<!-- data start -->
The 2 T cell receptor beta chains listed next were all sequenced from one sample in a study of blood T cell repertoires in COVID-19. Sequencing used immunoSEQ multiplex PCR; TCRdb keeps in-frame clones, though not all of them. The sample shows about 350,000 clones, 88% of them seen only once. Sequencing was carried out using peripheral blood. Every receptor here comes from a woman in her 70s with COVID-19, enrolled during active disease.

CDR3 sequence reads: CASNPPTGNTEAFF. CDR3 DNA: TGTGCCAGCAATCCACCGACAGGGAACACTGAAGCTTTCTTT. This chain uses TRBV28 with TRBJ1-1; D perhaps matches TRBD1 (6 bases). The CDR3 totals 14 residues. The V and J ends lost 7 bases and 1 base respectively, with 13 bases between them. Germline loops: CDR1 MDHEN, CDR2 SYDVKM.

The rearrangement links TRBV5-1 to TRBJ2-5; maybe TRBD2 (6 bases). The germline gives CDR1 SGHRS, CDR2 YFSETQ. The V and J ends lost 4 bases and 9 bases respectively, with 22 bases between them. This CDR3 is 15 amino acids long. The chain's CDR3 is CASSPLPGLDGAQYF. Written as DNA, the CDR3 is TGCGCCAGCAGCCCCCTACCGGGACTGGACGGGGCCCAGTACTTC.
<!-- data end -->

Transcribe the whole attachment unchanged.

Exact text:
The 2 T cell receptor beta chains listed next were all sequenced from one sample in a study of blood T cell repertoires in COVID-19. Sequencing used immunoSEQ multiplex PCR; TCRdb keeps in-frame clones, though not all of them. The sample shows about 350,000 clones, 88% of them seen only once. Sequencing was carried out using peripheral blood. Every receptor here comes from a woman in her 70s with COVID-19, enrolled during active disease.

CDR3 sequence reads: CASNPPTGNTEAFF. CDR3 DNA: TGTGCCAGCAATCCACCGACAGGGAACACTGAAGCTTTCTTT. This chain uses TRBV28 with TRBJ1-1; D perhaps matches TRBD1 (6 bases). The CDR3 totals 14 residues. The V and J ends lost 7 bases and 1 base respectively, with 13 bases between them. Germline loops: CDR1 MDHEN, CDR2 SYDVKM.

The rearrangement links TRBV5-1 to TRBJ2-5; maybe TRBD2 (6 bases). The germline gives CDR1 SGHRS, CDR2 YFSETQ. The V and J ends lost 4 bases and 9 bases respectively, with 22 bases between them. This CDR3 is 15 amino acids long. The chain's CDR3 is CASSPLPGLDGAQYF. Written as DNA, the CDR3 is TGCGCCAGCAGCCCCCTACCGGGACTGGACGGGGCCCAGTACTTC.